Weather Academy: Color Vs. Heat
MONROE, La. (KNOE) - On this week’s Weather Academy, we’re kicking off July by exploring the topic of heat. Today we will specifically be diving into the concept of color versus heat.
The color of an object affects what colors the object reflects, and what it absorbs. We can relate this to how hot certain colors get compared to others. We will start with white and work our way through the rainbow until we reach black.
First, let’s talk about white. White is a bad absorber of light because it reflects all colors, not taking in any light energy. It only reflects the color waves, meaning that it’s not absorbing much heat, and therefore that makes it the coolest color.
When we talk about the other colors on the spectrum from yellow to blue, the lighter the color is the less light that is absorbed. On the flip side, the darker the color is, the more light energy the surface absorbs and the hotter the surface will get. So if you had a light red and a dark red blanket, the darker red would be hotter than the light red.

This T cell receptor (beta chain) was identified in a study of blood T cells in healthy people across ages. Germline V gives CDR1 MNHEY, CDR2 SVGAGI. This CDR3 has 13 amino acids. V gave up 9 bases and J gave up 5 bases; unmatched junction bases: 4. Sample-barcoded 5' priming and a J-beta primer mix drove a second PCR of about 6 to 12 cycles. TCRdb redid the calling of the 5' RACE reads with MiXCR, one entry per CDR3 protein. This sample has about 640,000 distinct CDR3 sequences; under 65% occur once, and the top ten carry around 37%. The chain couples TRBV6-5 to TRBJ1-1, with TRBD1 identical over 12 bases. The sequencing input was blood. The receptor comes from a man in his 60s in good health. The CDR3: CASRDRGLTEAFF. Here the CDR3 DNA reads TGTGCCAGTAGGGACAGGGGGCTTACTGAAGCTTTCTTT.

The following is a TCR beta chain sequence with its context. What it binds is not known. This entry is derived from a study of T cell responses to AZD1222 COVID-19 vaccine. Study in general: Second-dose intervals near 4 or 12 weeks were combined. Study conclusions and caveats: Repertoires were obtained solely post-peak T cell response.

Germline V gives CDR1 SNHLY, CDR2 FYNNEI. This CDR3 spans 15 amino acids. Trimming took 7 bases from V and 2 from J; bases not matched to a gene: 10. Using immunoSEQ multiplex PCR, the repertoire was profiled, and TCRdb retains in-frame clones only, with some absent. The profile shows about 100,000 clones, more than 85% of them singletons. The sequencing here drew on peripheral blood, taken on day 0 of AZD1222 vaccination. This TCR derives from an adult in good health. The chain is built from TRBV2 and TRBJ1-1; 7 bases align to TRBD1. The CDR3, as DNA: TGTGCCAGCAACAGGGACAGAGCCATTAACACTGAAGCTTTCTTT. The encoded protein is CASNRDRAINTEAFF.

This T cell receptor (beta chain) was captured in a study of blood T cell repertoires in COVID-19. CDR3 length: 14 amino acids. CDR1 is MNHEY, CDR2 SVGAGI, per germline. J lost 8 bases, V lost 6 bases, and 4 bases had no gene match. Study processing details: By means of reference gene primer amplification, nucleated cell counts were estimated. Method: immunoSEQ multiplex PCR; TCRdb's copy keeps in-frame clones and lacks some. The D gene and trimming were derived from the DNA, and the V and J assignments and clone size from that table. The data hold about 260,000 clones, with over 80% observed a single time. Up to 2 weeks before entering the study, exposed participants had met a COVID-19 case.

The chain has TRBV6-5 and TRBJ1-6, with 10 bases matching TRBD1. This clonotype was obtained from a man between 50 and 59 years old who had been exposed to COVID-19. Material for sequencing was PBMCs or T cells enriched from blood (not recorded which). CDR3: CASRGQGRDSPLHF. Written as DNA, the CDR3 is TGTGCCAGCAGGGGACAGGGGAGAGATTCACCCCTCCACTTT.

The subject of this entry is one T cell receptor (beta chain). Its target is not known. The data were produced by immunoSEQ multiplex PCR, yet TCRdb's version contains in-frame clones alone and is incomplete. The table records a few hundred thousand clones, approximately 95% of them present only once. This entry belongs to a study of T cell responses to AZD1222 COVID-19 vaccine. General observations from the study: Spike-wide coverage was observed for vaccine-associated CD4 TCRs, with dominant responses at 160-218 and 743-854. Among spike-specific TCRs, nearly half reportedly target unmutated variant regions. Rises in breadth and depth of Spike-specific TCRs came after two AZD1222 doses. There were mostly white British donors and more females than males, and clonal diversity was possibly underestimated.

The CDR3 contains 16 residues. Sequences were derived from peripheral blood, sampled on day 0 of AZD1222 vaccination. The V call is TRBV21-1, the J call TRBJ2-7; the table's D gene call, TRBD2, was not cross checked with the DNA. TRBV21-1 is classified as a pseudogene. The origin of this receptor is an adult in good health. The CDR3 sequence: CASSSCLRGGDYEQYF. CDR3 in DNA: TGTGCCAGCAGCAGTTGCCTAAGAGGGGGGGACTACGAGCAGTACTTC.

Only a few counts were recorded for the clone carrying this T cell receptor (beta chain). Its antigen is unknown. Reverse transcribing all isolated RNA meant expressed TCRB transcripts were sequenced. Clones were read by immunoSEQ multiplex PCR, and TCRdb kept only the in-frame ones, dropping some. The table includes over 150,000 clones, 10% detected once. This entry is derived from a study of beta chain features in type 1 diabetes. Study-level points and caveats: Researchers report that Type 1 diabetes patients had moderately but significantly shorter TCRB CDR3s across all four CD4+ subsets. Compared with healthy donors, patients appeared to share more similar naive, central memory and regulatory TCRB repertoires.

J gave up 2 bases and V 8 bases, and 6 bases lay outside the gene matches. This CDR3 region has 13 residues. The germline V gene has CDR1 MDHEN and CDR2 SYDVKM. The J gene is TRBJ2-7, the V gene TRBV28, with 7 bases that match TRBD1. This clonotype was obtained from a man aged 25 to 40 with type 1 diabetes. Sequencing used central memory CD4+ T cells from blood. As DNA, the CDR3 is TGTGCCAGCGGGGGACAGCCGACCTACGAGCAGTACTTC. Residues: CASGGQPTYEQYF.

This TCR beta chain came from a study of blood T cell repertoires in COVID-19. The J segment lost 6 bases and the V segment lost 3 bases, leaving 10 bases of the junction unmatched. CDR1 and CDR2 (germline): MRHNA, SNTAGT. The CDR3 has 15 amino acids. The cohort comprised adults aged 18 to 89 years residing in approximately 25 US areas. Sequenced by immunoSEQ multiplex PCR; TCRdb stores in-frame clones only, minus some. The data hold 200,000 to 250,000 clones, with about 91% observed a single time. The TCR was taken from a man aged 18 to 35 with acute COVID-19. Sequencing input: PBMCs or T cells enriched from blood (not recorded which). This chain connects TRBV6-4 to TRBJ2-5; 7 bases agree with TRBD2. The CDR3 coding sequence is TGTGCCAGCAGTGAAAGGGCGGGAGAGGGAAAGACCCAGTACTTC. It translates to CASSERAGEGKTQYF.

Now, let’s talk about black. Black is a little bit different because it absorbs all of the colors on the spectrum. It takes in all of that light and then transfers it into energy that is radiated into heat. Because of this, black is the hottest color. That’s why we always stress the importance of wearing light-colored clothing on hot days to better protect yourself from the heat.
To test out this concept, we sat different colored t-shirts out in the hot sun. Our air temperature was about 80 degrees at the time of the experiment and we let the shirts soak up the sun for a little over an hour. Based on our hypothesis, the white shirt should be the coolest and the black shirt should be the hottest.
The results are as follows:
In the end, our hypothesis was correct. The white t-shirt was about 30 degrees cooler than the black t-shirt.
There are a few different factors that can play a role in how the temperature gun reads the temperature. In our experiment, the cloud cover and the breeze could have affected the temperatures of the shirts. If you’re planning to do this one at home, take into account the other factors at play like the weather conditions or what kind of surface the shirts are on because that could alter your findings.
If you do try this experiment at home, share your pictures with us! Also, let us know what weather or science questions you have and we will try to answer them in future Weather Academy episodes.
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